The second insanity-level sketchy moment was the feast at the Merchant’s House in Warre, Hertfordshire. HL Amphelise and I were cooking for a Thamesreach-On-Tour Revel and had been assured that the kitchen was equipped. We had done some prep at my flat, and one of the pie dishes was still too hot to handle when the taxi showed up. I used my heavy-duty frying pan as a cradle to carry it. Just as well, as we turned up to find that the kitchen had crockery and cutlery, but no pots and pans. Some very rapid re-arrangements of the schedule, as well as adaptations of recipes from stove-top to oven, and stewing to frying occurred. The only complaint we got was there weren’t enough sauces for the meat dishes. Funny that, without a saucepan in sight.
Early feast or late feast?
This is a difficult one. An early feast at lunchtime is a lot more inclusive for day-trippers and certainly allows for post-feast activities. If the food is the focus of the event, an early feast is especially effective. I am often too full/merry to dance in the evening, but on balance I prefer a late feast. For the cooks, it means a longer preparation time is available, and for the guests, it is a capstone to the day of activity. I would not want all events to have a late feast, the options either approach create variety and benefits, so if you’re pondering this as an event steward, go with your gut (pun intended) and what is best for the flow of your event.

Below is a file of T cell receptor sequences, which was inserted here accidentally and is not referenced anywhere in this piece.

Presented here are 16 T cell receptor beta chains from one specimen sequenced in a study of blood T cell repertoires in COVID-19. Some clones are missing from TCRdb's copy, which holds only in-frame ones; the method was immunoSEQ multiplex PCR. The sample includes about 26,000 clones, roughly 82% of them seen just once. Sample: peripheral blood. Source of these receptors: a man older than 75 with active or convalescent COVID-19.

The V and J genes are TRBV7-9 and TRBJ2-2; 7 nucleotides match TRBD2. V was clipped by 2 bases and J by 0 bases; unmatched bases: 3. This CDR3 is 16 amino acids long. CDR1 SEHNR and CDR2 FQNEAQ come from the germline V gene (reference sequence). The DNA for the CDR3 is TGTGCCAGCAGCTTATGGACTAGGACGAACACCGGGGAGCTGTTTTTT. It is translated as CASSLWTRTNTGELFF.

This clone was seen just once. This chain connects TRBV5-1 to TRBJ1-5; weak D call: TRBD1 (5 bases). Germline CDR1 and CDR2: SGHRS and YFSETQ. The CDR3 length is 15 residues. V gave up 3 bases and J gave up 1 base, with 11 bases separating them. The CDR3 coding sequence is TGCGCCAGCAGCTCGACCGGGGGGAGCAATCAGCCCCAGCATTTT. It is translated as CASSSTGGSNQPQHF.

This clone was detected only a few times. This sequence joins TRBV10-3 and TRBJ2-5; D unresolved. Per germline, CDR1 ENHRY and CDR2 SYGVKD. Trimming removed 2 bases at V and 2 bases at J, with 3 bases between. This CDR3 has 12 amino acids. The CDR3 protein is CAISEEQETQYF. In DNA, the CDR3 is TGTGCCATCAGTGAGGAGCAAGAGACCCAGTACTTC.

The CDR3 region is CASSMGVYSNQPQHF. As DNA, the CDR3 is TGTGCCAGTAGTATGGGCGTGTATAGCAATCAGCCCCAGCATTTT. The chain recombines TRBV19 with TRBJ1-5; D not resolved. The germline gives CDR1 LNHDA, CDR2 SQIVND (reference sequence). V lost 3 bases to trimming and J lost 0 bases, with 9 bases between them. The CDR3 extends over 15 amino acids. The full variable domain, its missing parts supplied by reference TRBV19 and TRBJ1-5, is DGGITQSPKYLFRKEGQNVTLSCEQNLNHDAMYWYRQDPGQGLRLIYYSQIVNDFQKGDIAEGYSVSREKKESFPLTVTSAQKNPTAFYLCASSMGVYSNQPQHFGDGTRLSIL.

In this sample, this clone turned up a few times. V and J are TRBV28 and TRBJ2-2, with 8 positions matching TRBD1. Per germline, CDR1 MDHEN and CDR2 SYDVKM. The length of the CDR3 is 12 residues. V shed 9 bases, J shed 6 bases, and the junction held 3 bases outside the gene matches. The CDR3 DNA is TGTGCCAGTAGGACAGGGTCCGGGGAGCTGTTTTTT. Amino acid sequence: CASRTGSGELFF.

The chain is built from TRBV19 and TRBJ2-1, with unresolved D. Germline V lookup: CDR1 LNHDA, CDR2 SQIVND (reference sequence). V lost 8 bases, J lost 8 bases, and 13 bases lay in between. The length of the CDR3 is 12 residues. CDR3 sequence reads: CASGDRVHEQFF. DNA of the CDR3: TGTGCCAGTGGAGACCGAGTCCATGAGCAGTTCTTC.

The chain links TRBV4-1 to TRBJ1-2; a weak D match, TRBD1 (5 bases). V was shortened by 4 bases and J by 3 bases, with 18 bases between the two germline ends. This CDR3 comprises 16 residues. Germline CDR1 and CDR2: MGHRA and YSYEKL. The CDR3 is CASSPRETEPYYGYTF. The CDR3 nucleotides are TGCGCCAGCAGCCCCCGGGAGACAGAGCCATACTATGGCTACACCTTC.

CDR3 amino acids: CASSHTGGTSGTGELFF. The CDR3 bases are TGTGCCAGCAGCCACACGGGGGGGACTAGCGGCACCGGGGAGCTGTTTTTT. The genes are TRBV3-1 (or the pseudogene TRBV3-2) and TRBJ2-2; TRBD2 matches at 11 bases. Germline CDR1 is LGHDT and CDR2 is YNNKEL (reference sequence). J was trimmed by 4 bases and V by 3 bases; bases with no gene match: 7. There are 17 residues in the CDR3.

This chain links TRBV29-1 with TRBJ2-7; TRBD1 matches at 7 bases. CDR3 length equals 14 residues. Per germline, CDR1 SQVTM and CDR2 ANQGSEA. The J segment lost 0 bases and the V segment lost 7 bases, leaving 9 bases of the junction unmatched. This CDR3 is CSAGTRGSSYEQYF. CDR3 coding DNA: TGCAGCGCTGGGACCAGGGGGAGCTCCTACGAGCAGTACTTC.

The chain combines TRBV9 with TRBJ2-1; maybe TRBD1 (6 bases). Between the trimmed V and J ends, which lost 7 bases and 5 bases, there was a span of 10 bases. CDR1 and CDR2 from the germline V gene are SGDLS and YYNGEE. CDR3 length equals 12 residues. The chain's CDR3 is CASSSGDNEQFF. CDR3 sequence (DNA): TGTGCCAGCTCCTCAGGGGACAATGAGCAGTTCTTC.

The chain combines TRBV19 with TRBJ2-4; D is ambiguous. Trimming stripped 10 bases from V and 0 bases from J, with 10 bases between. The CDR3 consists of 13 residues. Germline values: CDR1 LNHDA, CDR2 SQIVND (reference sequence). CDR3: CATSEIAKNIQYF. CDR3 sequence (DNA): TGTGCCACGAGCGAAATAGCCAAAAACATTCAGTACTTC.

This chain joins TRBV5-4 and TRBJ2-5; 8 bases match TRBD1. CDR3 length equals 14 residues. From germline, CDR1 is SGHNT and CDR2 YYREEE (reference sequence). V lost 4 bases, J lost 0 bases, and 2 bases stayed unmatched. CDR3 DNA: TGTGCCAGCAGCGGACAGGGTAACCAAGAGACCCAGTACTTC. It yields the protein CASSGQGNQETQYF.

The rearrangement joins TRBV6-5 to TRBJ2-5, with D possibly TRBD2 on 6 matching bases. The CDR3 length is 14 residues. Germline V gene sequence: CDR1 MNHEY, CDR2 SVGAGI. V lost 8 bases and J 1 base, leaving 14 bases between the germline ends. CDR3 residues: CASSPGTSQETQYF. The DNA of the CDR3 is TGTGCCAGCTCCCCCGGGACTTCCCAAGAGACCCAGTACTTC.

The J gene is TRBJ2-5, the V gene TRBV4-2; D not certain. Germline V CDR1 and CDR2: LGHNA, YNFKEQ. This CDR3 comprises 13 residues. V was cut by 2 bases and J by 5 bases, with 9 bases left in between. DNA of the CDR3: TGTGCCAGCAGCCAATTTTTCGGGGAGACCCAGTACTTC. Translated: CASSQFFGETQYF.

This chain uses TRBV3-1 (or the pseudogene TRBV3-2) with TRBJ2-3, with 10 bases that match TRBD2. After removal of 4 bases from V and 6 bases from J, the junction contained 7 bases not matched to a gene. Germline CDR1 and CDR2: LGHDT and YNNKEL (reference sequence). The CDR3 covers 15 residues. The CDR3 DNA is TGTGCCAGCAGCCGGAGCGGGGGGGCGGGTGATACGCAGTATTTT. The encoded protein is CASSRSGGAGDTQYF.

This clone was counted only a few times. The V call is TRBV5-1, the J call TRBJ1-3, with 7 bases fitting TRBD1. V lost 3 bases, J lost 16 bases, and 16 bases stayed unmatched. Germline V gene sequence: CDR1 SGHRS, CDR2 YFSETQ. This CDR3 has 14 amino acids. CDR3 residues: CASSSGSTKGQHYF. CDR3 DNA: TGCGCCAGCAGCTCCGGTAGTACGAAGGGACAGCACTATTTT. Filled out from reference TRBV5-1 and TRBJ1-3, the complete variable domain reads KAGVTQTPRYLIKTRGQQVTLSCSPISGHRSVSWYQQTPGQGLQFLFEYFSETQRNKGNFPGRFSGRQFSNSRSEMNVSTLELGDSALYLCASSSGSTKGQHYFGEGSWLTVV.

Who does the washing up?
The mad dashes to the kitchen after a feast are an epitome of gallantry, and our Royals are often found working in the kitchen as we are that considerate a Kingdom and Principality. However, I would strongly urge an event steward to appoint a clean-up gangmaster as soon as convenient before the event. Close liaison with the cooks, and an understanding of the kitchen and facilities is a must. The best scenarios I have seen are when the kitchens are big enough to have one or two volunteers dedicated to cleaning pots and pans as the preparation for the food is ongoing. Often a feast cook has paid as much money as the guests at an event to stay in the kitchen for most of it. I think this is unfair, and especially unfair if the feast cook is having to clean up. The other washing up peeve I have is provision for guests to wash up their crockery. Please make sure you know where you are putting the washing up point in advance, not as an after-thought. Also, make sure your clean up crew know to regularly change the water, I have gone and washed my plates in the gents due to cold, murky rinse-water too many times.